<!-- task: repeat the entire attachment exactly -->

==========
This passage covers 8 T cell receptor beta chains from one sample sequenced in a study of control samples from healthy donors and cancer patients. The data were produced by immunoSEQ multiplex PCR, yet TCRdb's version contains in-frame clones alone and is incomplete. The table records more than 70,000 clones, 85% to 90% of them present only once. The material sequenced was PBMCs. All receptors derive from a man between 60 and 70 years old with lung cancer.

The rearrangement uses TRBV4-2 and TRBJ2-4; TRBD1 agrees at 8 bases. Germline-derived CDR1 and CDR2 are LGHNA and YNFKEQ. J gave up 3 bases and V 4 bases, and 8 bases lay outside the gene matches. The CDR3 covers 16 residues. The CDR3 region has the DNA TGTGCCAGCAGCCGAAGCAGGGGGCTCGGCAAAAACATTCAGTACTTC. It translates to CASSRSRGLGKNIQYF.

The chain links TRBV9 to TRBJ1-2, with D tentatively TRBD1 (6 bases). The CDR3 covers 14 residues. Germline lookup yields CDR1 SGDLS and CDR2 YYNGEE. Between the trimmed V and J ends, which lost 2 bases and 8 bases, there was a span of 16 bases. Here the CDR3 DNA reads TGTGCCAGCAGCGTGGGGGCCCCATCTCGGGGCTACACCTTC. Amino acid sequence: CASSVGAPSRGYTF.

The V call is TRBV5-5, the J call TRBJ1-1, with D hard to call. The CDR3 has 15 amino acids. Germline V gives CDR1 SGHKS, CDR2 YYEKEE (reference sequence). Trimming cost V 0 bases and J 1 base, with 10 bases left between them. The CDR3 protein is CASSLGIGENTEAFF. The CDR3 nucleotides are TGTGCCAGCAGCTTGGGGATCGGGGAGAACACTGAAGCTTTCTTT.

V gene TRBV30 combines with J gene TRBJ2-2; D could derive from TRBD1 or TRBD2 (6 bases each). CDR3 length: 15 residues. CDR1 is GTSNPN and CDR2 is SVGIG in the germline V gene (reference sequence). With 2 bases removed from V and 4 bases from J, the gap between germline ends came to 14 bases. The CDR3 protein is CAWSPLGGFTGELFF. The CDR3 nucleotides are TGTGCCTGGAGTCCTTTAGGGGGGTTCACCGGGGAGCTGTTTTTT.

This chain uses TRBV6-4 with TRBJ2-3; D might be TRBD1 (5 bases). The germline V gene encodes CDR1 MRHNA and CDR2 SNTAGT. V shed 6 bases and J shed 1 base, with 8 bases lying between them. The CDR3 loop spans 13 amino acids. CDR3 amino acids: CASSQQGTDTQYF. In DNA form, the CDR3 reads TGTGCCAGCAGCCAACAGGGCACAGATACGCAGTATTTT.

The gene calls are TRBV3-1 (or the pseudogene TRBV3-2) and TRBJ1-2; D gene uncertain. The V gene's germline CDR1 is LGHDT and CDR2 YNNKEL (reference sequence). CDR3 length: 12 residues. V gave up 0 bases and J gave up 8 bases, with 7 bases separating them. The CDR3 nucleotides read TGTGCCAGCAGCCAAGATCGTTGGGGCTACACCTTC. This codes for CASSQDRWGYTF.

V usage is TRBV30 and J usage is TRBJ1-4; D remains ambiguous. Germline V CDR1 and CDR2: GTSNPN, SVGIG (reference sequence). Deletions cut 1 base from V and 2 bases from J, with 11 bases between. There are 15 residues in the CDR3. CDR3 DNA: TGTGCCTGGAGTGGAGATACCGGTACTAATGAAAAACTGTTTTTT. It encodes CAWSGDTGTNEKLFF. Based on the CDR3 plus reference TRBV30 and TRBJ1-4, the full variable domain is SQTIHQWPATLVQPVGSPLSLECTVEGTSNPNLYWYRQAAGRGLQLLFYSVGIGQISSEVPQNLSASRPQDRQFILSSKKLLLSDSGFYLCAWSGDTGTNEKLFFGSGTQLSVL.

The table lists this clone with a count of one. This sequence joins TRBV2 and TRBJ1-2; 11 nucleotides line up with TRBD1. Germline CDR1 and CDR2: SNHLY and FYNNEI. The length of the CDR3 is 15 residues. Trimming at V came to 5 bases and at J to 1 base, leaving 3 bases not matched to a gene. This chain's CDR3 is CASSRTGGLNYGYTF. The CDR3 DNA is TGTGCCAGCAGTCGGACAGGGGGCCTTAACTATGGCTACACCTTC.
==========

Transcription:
This passage covers 8 T cell receptor beta chains from one sample sequenced in a study of control samples from healthy donors and cancer patients. The data were produced by immunoSEQ multiplex PCR, yet TCRdb's version contains in-frame clones alone and is incomplete. The table records more than 70,000 clones, 85% to 90% of them present only once. The material sequenced was PBMCs. All receptors derive from a man between 60 and 70 years old with lung cancer.

The rearrangement uses TRBV4-2 and TRBJ2-4; TRBD1 agrees at 8 bases. Germline-derived CDR1 and CDR2 are LGHNA and YNFKEQ. J gave up 3 bases and V 4 bases, and 8 bases lay outside the gene matches. The CDR3 covers 16 residues. The CDR3 region has the DNA TGTGCCAGCAGCCGAAGCAGGGGGCTCGGCAAAAACATTCAGTACTTC. It translates to CASSRSRGLGKNIQYF.

The chain links TRBV9 to TRBJ1-2, with D tentatively TRBD1 (6 bases). The CDR3 covers 14 residues. Germline lookup yields CDR1 SGDLS and CDR2 YYNGEE. Between the trimmed V and J ends, which lost 2 bases and 8 bases, there was a span of 16 bases. Here the CDR3 DNA reads TGTGCCAGCAGCGTGGGGGCCCCATCTCGGGGCTACACCTTC. Amino acid sequence: CASSVGAPSRGYTF.

The V call is TRBV5-5, the J call TRBJ1-1, with D hard to call. The CDR3 has 15 amino acids. Germline V gives CDR1 SGHKS, CDR2 YYEKEE (reference sequence). Trimming cost V 0 bases and J 1 base, with 10 bases left between them. The CDR3 protein is CASSLGIGENTEAFF. The CDR3 nucleotides are TGTGCCAGCAGCTTGGGGATCGGGGAGAACACTGAAGCTTTCTTT.

V gene TRBV30 combines with J gene TRBJ2-2; D could derive from TRBD1 or TRBD2 (6 bases each). CDR3 length: 15 residues. CDR1 is GTSNPN and CDR2 is SVGIG in the germline V gene (reference sequence). With 2 bases removed from V and 4 bases from J, the gap between germline ends came to 14 bases. The CDR3 protein is CAWSPLGGFTGELFF. The CDR3 nucleotides are TGTGCCTGGAGTCCTTTAGGGGGGTTCACCGGGGAGCTGTTTTTT.

This chain uses TRBV6-4 with TRBJ2-3; D might be TRBD1 (5 bases). The germline V gene encodes CDR1 MRHNA and CDR2 SNTAGT. V shed 6 bases and J shed 1 base, with 8 bases lying between them. The CDR3 loop spans 13 amino acids. CDR3 amino acids: CASSQQGTDTQYF. In DNA form, the CDR3 reads TGTGCCAGCAGCCAACAGGGCACAGATACGCAGTATTTT.

The gene calls are TRBV3-1 (or the pseudogene TRBV3-2) and TRBJ1-2; D gene uncertain. The V gene's germline CDR1 is LGHDT and CDR2 YNNKEL (reference sequence). CDR3 length: 12 residues. V gave up 0 bases and J gave up 8 bases, with 7 bases separating them. The CDR3 nucleotides read TGTGCCAGCAGCCAAGATCGTTGGGGCTACACCTTC. This codes for CASSQDRWGYTF.

V usage is TRBV30 and J usage is TRBJ1-4; D remains ambiguous. Germline V CDR1 and CDR2: GTSNPN, SVGIG (reference sequence). Deletions cut 1 base from V and 2 bases from J, with 11 bases between. There are 15 residues in the CDR3. CDR3 DNA: TGTGCCTGGAGTGGAGATACCGGTACTAATGAAAAACTGTTTTTT. It encodes CAWSGDTGTNEKLFF. Based on the CDR3 plus reference TRBV30 and TRBJ1-4, the full variable domain is SQTIHQWPATLVQPVGSPLSLECTVEGTSNPNLYWYRQAAGRGLQLLFYSVGIGQISSEVPQNLSASRPQDRQFILSSKKLLLSDSGFYLCAWSGDTGTNEKLFFGSGTQLSVL.

The table lists this clone with a count of one. This sequence joins TRBV2 and TRBJ1-2; 11 nucleotides line up with TRBD1. Germline CDR1 and CDR2: SNHLY and FYNNEI. The length of the CDR3 is 15 residues. Trimming at V came to 5 bases and at J to 1 base, leaving 3 bases not matched to a gene. This chain's CDR3 is CASSRTGGLNYGYTF. The CDR3 DNA is TGTGCCAGCAGTCGGACAGGGGGCCTTAACTATGGCTACACCTTC.